Wide Receiver, 1997-2001
After being all but promised a starting spot as a freshman, Kahlil Hill made his commitment to the Iowa Hawkeyes, following in the footsteps of fellow City High alum Tim Dwight. After redshirting in 1997, he made an immediate impact as a redshirt freshman in 1998. He accumulated 438 yards from scrimmage and two touchdowns to go along with 642 yards and three scores in the return game.
On November 22nd – the day after the final game of a disappointing 3-8 season in which he underwent cancer treatment – Head Coach Hayden Fry announced his retirement. A week and a half later, a young OL coach for the Baltimore Ravens, Kirk Ferentz, was introduced as the new head man for the Hawks.
In April of the following year, as Hill was learning the ropes with the new staff, an NCAA drug test came up positive for a banned performance-enhancing substance, later revealed to be an over-the-counter supplement that Hill’s father, former NFL wide receiver J.D. Hill, had given to Kahlil.
He was immediately suspended for the entire 1999 season, per NCAA rules. He spent his sophomore season practicing with the team, mainly on the scout team, but watched the Hawks go 1-10 in Ferentz’s first year. The team’s struggles on Saturdays nearly ended his time in Iowa City.
“Watching my team go 1-10, their only win against Northern Illinois, that hurt,” he said. “I remember one day I was at practice, in the middle of the season, and I just went home. I had to practice every day but I couldn’t play, and I just couldn’t take it anymore.
“I approached scout team like a Big Ten game, and it wasn’t transferring over to the field, and I was frustrated. It was immaturity.”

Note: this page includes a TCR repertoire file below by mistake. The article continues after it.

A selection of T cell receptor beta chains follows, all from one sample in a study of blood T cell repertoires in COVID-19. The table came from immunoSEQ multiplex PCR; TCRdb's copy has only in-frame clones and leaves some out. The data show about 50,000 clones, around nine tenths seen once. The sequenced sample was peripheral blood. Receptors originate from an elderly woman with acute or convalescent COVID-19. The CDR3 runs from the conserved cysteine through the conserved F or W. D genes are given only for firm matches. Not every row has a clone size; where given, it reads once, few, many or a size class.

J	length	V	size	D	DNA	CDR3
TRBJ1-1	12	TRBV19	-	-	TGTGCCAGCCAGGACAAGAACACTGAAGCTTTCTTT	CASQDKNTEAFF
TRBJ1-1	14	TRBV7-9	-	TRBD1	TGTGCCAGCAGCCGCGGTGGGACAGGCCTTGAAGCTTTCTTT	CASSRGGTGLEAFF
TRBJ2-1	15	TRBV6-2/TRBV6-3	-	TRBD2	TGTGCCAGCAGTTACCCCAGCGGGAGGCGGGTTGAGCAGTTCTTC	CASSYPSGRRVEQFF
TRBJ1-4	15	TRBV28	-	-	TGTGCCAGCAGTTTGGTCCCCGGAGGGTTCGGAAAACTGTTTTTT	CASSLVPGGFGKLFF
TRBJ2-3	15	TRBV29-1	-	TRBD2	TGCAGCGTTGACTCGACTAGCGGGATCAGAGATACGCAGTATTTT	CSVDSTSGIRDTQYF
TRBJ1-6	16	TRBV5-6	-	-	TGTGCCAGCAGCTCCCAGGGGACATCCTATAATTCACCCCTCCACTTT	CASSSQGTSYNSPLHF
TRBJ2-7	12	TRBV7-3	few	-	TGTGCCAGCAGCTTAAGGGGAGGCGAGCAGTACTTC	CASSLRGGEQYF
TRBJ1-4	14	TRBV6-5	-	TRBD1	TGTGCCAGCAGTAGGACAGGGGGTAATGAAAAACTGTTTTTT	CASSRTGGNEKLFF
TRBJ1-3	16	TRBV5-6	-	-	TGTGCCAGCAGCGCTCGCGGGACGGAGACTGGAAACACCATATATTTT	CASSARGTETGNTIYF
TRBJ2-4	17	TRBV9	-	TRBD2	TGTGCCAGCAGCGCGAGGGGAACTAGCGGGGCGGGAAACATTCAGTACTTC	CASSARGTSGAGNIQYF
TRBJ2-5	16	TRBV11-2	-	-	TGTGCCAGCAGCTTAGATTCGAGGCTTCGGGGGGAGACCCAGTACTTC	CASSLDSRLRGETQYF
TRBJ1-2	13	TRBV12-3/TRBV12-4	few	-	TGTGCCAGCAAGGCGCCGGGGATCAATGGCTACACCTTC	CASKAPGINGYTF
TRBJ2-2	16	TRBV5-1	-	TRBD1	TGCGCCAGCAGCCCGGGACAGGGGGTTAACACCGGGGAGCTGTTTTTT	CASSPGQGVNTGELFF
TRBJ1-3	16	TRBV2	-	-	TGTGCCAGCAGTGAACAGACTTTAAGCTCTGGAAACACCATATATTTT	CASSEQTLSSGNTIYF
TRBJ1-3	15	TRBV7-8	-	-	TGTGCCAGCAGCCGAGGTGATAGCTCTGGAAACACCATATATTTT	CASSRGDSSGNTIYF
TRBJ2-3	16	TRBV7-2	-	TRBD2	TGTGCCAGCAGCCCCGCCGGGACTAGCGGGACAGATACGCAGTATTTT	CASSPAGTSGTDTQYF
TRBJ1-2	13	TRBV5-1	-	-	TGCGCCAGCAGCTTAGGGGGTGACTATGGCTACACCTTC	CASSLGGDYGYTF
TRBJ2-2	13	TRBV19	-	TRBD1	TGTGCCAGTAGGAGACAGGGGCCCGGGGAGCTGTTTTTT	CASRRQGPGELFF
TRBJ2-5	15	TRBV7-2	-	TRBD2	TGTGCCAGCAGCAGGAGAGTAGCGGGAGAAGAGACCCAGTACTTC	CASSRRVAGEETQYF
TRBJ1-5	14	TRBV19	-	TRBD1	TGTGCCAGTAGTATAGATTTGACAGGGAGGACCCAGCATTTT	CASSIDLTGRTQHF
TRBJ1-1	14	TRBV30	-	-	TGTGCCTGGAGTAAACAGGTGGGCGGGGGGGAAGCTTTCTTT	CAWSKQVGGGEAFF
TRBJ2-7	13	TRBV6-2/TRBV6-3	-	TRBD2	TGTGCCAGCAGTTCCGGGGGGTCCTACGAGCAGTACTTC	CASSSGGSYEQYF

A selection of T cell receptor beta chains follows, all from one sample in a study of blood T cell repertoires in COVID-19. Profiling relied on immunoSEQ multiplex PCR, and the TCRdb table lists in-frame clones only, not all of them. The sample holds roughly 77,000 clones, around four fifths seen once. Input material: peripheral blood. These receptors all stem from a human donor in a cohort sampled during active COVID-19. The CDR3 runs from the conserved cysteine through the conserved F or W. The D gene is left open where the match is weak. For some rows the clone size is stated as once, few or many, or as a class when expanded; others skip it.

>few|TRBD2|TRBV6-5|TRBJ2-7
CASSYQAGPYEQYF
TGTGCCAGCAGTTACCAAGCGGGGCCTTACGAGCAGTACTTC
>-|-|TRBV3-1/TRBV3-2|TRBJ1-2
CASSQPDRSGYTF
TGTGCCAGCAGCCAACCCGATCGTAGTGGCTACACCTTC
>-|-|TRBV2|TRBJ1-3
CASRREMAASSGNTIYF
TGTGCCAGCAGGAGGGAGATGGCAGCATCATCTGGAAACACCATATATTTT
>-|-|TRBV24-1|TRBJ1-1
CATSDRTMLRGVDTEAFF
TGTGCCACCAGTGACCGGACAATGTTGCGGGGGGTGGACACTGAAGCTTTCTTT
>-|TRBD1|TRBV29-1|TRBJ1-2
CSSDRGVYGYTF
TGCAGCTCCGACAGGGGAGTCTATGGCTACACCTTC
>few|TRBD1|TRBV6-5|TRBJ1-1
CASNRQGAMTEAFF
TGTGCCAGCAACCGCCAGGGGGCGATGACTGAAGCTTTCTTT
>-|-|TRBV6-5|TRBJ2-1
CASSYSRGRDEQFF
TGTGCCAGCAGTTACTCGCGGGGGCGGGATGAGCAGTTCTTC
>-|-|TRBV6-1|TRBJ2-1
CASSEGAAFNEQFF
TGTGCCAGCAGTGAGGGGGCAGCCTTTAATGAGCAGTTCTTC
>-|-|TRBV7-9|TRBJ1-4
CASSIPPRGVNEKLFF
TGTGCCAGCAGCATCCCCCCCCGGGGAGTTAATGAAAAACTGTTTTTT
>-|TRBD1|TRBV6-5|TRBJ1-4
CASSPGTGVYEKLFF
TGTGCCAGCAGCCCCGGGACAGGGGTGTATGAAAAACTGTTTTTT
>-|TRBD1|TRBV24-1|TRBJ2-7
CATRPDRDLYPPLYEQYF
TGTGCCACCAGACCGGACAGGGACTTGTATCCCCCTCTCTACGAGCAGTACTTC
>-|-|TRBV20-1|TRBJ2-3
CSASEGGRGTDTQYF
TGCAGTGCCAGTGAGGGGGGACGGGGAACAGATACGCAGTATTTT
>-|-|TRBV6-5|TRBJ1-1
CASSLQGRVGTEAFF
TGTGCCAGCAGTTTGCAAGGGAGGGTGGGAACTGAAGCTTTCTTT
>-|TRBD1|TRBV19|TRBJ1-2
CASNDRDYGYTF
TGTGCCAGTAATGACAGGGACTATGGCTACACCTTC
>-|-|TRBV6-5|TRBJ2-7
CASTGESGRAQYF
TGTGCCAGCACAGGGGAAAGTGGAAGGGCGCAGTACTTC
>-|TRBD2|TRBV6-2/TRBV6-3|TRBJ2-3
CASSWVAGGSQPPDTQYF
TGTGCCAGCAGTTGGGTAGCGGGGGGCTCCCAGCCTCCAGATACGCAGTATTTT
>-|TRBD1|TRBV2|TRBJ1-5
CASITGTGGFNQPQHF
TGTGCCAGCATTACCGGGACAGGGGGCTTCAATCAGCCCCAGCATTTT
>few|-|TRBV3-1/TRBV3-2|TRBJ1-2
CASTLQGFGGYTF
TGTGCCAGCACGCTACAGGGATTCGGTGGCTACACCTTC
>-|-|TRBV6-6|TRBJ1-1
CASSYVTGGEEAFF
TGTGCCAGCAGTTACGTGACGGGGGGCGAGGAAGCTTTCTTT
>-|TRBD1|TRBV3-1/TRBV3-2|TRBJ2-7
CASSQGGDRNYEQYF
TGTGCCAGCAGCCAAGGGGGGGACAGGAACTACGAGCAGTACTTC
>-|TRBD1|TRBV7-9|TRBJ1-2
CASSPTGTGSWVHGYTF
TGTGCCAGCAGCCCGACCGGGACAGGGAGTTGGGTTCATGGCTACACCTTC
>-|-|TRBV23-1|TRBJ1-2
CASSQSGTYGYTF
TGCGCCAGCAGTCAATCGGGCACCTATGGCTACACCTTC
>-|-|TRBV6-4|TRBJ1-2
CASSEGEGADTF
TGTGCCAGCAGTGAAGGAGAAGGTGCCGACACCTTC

Despite not being recruited by Ferentz and his staff, they were quick to try and bring him back into the fold.
“By the time I got from the facility to home, there were 20+ messages from the staff,” Hill remembered. “They were saying ‘We’re in this to the end, just come back’ and I came back the next day.”
Among fans and staff in Iowa City, there was worry Hill would transfer away from the Hawkeyes after the suspension. Because the exact reason for his suspension wasn’t made public until the NFL draft process, Hill heard plenty of rumors and accusations about the reason for his discipline, as well as declarations that he’d be transferring after the season.
“At one point they thought I was going to leave after the suspension, and they were worried about recruiting,” Hill said of the Iowa staff. “I told them ‘I’m here, let’s win a bowl game.”
Hill delivered on that promise, finishing his Iowa career in the 2001 Alamo Bowl victory over Texas Tech. In his time at Iowa, Kahlil collected 152 passes for 1892 yards and 15 touchdowns, good for eighth on the current all-time receiving list at Iowa. He added over 2000 career return yards, to land at number eight on the all-purpose yards list for the Hawks.
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Hill was drafted by the Atlanta Falcons in the 6th round of the 2002 NFL draft. He spent several seasons bouncing around the league, seeing time in the New Orleans, Detroit, Buffalo, Seattle, and Jacksonville organizations. Hill also played for several different CFL teams, including earning a championship ring, having spent part of the season with the Saskatchewan Roughriders and their 2007 Grey Cup squad. He gifted that ring to his father.
During the final few years of his career, Hill was dealing with recurring injury to his leg/hip area. Even after a full recovery, the leg would still hamper his ability on the field before becoming an issue again. In order to keep playing, Hill would use prescribed pain-killers, provided by doctors and team staff. When he finally called it quits on his playing days, the pain remained, but the pain meds weren’t as plentiful and available.